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Introducing remote debugging of Node.js apps on Azure App Service from VS Code (in public preview)

May 2018

Finding and identifying issues with Node.js apps deployed to the cloud can be burdensome process that usually involves local debugging, the sprinkling of console.logson to your codebase, and many re-deployments to get the problem identified and solved.

Today we are changing that, as we are introducing a public preview of remote debugging for Node.js apps deployed on Azure App Service for Linux. Our remote debugging experience brings you the same great debugging experience that you already know from Visual Studio Code when debugging Node.js locally to the Azure Cloud.

How it works

Remote debugging for Azure App Service works by taking advantage of a new Azure mechanism that allows us to forward the remote debugging information from your Node process running in Azure to your local computer in a secure way. Once the connection is established we can take VS Code’s built-in Node.js debugger to attach and debug — just like if you were debugging your Node app locally!

You can read more about how it works, and other Azure App Service announcements here on the Azure blog.

How to get started

To get started you first have to prepare your Node.js app running in Azure and setup Visual Studio Code. Let me show you how.

Preparing your Node.js app on Azure

This section assumes that you already have your Node.js app deployed to Azure using Azure App Service for Linux. If you haven’t deployed your app you can get started here or using the Azure CLI here.

In order to enable remote debugging when your app is running in the cloud, you might need a make a slight modification to your Node app, depending on how you start your app.

Per our default logic for Node Apps on Azure, we’ll try to auto-detect how you start your Node app, if you use bin/www server.js app.js hosting.js or index.js as your main script file. If that’s the case, there’s some good news: You don’t have to change anything!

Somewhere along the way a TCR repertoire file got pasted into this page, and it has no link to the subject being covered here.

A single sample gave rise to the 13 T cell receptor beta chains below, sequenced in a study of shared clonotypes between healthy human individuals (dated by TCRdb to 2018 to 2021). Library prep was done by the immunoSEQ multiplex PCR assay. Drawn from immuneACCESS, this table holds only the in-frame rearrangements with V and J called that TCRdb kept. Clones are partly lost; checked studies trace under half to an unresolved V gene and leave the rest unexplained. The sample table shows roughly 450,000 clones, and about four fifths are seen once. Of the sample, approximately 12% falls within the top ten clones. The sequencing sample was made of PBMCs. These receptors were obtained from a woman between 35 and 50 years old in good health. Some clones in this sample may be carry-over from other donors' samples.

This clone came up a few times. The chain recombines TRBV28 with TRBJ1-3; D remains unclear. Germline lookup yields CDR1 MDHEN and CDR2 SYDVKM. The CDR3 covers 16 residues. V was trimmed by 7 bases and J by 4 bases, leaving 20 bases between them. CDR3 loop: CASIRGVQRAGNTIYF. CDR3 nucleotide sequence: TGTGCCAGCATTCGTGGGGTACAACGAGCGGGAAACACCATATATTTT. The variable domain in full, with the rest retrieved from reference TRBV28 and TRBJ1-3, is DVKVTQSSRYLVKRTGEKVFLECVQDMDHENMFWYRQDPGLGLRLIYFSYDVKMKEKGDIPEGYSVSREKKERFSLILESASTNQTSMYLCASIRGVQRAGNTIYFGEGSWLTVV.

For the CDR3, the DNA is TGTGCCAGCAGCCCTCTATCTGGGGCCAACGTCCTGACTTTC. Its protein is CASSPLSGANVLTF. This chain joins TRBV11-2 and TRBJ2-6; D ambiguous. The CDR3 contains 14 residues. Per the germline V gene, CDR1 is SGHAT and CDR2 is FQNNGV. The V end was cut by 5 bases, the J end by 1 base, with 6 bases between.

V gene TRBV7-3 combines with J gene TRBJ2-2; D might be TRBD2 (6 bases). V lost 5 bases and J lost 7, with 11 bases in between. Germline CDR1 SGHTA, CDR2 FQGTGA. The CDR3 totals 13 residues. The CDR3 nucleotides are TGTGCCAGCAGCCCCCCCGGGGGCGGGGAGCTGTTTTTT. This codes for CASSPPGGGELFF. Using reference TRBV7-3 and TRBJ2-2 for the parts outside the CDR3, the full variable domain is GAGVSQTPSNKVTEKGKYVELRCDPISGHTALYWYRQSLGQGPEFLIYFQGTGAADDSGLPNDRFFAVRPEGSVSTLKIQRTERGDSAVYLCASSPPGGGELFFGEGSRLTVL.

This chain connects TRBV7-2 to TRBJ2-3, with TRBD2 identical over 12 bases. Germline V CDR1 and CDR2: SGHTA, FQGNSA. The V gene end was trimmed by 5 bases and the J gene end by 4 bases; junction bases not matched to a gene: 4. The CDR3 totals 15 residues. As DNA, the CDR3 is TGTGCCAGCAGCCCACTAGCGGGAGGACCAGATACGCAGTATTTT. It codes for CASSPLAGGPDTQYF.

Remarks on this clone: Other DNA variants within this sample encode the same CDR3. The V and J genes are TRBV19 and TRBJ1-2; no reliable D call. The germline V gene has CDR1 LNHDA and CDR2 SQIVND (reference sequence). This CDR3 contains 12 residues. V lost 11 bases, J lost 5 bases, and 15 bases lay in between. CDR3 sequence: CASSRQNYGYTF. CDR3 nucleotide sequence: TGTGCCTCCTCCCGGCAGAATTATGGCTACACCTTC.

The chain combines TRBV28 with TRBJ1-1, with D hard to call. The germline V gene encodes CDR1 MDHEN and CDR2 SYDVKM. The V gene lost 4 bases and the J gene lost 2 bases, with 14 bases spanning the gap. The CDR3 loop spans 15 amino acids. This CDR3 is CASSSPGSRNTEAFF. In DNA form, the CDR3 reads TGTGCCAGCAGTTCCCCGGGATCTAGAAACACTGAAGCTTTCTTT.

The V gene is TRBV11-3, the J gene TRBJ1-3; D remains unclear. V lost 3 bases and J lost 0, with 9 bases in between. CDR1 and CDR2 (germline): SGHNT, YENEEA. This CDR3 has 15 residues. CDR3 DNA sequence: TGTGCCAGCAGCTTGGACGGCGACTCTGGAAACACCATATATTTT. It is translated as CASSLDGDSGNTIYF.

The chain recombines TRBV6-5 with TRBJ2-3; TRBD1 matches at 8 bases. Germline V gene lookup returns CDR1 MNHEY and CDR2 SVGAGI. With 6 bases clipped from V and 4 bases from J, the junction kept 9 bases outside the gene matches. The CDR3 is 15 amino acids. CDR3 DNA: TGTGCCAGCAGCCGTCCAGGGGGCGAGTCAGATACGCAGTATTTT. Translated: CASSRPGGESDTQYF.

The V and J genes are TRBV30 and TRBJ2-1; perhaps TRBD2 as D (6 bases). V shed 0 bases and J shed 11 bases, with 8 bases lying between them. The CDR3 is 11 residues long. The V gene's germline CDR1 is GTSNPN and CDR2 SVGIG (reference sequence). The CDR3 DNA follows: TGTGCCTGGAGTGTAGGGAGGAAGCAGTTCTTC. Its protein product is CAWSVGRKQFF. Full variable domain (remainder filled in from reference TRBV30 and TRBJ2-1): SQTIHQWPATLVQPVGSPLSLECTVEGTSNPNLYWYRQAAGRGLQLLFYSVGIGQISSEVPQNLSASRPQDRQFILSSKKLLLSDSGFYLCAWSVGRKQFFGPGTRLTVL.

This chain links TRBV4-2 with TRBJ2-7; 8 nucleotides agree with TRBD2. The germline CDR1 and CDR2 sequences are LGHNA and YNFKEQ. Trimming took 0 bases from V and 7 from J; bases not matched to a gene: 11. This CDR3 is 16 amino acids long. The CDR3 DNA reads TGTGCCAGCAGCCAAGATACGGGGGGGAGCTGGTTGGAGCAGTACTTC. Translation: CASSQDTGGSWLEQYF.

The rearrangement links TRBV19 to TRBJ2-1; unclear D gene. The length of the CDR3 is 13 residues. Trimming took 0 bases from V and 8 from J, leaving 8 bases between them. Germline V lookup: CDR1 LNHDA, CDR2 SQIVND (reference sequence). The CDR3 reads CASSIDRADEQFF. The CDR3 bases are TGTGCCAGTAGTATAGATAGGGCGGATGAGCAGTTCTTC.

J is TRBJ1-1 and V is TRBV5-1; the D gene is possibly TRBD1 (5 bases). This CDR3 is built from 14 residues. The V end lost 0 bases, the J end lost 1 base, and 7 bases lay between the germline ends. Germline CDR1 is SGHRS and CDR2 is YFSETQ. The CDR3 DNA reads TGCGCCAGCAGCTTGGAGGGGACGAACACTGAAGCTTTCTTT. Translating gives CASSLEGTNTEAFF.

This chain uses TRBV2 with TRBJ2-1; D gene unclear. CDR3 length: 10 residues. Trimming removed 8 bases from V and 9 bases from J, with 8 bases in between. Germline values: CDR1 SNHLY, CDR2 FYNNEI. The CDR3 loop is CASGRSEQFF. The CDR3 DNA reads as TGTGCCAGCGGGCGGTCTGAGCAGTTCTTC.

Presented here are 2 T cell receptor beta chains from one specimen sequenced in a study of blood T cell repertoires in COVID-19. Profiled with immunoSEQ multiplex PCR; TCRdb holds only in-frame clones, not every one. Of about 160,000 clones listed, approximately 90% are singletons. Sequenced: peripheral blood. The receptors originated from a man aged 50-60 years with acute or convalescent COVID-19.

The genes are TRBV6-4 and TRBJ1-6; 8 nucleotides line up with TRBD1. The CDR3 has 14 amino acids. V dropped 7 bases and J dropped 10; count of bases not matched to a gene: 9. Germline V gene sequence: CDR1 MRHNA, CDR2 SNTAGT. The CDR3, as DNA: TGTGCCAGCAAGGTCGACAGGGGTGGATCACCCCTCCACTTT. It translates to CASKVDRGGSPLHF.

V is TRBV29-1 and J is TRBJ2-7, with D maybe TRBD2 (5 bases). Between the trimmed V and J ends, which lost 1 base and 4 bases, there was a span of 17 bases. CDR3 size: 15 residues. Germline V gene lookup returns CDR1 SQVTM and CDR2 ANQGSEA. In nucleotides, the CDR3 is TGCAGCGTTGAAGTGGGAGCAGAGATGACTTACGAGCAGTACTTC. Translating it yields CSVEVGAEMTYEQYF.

When using NPM scripts to start your Node app

If you are using NPM scripts to start your Node app, you need to make a slight modification to how you start your app, as we won’t try to fiddle with your app. You know best how to launch your app, so for this public preview, we are asking you explicitly to create a new debugging specific NPM script that runs your Node app with --inspect=$APPSVC_TUNNEL_PORT.

This runtime flag tells your Node app to start in debug mode listening on the debugging port specified by Azure, which is exposed as an environment variable.

Your scripts section in your package.json should look something like:

"scripts": {
  "start": "node index.js",
  "start\_azure\_debug": "node --inspect=$APPSVC\_TUNNEL\_PORT index.js"

The next step is to go to Azure Portal, and find your deployed Node.js app on Azure App Service (Linux).

Go to Application settings and update your Startup File to your newly configured npm run start_azure_debug script.

It should look something like:

Your Node app is now figured to run with remote debugging enabled.

Yay! 🎉🔥

Debugging from Visual Studio Code

Next is to get your Visual Studio Code setup going, which is an easy process:

  1. Install Visual Studio Code, if you haven’t.
  2. Install the Azure App Service extension for VS Code by either clicking the link or search for it in the marketplace directly from VS Code

3. If you haven’t logged into Azure from VS Code, you should now click the Azure icon in the sidebar to the left, and login to see your App Service apps.

4. Since remote debugging is a preview feature, you now have to go to your VS Code settings to enable it. You do this by clicking File > Preferences > Settings. modify your appService.enableRemoteDebugging to be true.

5. Now that you have remote debugging enabled, the next step for you is to open the source code for your Node app as your workspace in VS Code.

6. Once you have the source code open next is to find your deployed Node app in the Azure App Service list within VS Code.

Right click and select the new “Start Remote Debugging” option.

Once clicking on “Start remote debugging”, Visual Studio Code will check if remote debugging has been enabled for your app, and if it hasn’t you will be asked to confirm before enabling remote debugging on your behalf.

Once the right configurations has been set, you should now see remote debugging for your Node.js app being started (you can follow the progress in the status bar) and once the debugger is connected VS Code will enter debug mode.

Notice: You might get a prompt from your firewall on Windows, please allow the connection

Bam. That’s it. 🎉🔥

The debugger is now connected, and you can remote debug your Node.js app running in Azure! Try set a breakpoint!

Take advantage of Logpoints in VS Code with Azure

In the March 2018 release of VS Code, we introduced a new debugging concept called Logpoints. When combining Logpoints with remote debugging on Azure you have a powerful combination for seamless production debugging!

Try it out and read more about Logpoints here 👉https://code.visualstudio.com/updates/v1_22#_logpoints

Try out the preview!

We are excited to bring you real remote debugging for Node.js apps running on Azure App Service (for Linux) directly from Visual Studio Code. Giving you a simply integrated experience that allows you to easily debug and diagnose problems if they occur when running your Node.js apps in our Cloud.

We’d love to hear your feedback: Please find us in GitHub to report issues, provide suggestions, or tell us your success stories.

Happy coding!